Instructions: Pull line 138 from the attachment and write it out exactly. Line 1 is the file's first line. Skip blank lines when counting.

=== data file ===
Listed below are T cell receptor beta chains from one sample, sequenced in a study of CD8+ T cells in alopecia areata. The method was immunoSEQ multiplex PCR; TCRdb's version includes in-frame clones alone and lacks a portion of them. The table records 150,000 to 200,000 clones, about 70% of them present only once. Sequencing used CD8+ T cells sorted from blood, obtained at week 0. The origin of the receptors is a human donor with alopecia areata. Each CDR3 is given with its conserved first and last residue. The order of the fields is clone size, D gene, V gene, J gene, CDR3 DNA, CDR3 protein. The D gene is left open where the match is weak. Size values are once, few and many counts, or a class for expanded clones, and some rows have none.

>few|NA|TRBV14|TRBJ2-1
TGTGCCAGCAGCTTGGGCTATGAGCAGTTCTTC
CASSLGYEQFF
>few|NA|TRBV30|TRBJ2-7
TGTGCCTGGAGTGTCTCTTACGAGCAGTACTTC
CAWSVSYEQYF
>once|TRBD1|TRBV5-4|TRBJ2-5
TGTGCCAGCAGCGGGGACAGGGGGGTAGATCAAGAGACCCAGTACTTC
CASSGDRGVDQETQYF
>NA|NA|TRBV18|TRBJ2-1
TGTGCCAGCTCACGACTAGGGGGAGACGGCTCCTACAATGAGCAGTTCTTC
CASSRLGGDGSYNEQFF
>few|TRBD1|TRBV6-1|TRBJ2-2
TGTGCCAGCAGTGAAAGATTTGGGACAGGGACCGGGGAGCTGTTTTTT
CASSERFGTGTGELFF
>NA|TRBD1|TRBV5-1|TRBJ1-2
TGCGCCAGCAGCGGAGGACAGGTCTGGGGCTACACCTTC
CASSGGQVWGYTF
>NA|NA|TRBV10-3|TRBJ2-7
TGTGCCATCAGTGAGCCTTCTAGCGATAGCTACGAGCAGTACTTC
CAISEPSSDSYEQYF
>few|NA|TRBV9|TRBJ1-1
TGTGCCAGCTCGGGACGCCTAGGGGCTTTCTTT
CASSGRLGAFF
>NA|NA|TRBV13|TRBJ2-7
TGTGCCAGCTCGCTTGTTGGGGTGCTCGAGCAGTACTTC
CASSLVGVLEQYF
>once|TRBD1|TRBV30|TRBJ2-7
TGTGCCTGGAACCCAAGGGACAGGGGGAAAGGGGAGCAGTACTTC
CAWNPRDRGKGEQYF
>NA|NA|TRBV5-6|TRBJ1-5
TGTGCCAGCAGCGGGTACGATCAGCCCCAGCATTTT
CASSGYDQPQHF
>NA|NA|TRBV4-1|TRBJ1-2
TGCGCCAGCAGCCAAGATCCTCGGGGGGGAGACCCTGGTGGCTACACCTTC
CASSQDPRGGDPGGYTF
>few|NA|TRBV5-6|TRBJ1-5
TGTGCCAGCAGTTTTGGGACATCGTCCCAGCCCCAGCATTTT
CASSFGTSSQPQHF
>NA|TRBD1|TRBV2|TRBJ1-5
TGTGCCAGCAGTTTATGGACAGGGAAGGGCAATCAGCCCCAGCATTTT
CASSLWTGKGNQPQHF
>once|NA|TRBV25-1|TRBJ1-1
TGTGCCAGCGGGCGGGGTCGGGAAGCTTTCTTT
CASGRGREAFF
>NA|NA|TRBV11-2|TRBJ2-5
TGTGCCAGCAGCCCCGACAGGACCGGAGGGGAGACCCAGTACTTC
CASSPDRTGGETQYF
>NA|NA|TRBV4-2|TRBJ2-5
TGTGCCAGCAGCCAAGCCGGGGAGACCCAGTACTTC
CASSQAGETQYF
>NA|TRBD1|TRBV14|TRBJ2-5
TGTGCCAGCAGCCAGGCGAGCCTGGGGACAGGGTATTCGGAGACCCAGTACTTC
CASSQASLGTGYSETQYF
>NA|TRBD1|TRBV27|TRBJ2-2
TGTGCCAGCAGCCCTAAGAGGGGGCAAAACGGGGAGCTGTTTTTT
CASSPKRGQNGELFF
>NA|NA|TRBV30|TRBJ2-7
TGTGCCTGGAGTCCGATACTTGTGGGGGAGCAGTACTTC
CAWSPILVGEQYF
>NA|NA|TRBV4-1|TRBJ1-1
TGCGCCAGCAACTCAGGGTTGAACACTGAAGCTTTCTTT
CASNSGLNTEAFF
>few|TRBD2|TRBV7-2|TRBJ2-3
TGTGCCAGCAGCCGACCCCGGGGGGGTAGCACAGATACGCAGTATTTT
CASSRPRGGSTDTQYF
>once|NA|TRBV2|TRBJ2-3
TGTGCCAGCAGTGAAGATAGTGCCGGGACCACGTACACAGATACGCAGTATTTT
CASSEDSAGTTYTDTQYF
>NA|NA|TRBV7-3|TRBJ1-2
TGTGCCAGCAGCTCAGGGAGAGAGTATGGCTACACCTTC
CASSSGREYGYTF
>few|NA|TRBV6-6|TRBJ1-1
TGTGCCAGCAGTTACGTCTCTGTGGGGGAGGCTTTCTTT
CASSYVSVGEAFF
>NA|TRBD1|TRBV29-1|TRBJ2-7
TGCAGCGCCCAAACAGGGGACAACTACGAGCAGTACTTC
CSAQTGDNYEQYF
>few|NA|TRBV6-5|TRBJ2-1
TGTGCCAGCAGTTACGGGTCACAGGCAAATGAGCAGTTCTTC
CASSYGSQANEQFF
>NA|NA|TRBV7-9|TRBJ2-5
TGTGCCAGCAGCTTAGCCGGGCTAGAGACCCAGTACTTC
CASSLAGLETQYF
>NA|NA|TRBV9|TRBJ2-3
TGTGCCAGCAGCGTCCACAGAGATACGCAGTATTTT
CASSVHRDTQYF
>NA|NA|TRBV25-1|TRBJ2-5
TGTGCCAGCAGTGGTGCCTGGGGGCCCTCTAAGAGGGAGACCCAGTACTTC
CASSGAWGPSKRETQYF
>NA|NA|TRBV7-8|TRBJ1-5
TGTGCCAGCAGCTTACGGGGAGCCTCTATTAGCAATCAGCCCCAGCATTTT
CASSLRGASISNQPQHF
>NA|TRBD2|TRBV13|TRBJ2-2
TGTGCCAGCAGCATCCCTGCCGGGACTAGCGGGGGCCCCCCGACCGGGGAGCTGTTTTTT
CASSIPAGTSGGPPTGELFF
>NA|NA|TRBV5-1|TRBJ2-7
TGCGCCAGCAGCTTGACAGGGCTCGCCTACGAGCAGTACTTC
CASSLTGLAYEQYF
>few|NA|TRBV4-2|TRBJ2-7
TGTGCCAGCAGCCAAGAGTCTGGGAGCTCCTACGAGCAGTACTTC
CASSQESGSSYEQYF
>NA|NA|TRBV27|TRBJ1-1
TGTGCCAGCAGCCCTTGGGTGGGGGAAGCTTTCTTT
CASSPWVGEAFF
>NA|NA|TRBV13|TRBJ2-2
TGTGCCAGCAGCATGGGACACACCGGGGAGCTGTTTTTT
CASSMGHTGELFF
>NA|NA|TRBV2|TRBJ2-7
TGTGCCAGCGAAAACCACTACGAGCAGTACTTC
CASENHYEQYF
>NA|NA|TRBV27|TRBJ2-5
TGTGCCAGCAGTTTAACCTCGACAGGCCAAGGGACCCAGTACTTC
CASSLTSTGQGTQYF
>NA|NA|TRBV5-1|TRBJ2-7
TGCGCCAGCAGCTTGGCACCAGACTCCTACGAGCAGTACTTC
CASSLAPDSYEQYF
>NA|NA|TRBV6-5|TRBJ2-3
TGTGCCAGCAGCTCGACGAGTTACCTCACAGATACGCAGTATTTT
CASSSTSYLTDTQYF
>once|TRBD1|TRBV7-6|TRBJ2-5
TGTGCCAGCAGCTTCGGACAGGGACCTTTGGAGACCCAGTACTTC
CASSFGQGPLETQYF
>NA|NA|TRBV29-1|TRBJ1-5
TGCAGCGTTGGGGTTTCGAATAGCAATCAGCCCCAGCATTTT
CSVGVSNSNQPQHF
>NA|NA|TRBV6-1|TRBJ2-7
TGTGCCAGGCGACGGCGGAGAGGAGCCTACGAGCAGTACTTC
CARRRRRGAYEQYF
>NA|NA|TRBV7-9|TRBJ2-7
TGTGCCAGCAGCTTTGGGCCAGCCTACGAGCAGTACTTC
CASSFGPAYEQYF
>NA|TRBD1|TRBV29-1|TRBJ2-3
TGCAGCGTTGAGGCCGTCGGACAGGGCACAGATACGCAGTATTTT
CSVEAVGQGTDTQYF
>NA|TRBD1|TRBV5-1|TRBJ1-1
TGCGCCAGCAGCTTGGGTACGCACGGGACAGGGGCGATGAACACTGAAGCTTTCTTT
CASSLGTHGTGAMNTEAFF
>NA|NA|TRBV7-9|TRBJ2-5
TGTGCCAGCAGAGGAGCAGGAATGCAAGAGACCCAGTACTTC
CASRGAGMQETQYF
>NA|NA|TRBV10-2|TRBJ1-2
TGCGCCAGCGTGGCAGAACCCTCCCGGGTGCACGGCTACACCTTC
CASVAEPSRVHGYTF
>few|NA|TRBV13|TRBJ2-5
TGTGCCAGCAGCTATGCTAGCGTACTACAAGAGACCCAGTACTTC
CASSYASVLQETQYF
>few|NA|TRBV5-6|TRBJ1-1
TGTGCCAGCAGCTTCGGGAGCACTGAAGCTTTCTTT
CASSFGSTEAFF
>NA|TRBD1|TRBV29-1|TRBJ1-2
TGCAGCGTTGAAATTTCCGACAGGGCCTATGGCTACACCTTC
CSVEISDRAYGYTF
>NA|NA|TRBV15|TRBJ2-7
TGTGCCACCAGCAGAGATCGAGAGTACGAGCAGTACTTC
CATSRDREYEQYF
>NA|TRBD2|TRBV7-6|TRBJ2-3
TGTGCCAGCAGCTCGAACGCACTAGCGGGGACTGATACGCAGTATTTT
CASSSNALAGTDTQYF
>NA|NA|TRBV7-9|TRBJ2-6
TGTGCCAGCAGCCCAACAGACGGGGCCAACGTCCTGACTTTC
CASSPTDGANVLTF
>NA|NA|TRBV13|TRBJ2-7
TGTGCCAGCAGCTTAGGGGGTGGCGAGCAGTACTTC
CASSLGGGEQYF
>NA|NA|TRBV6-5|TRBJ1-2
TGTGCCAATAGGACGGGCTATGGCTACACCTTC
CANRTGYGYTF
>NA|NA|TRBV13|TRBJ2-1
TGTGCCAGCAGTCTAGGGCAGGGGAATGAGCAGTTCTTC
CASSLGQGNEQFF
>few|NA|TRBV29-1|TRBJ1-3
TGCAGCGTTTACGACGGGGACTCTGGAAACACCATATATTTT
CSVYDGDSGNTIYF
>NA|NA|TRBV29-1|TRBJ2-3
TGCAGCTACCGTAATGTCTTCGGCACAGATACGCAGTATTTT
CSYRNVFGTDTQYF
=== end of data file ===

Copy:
TGCGCCAGCAGCTTGGGTACGCACGGGACAGGGGCGATGAACACTGAAGCTTTCTTT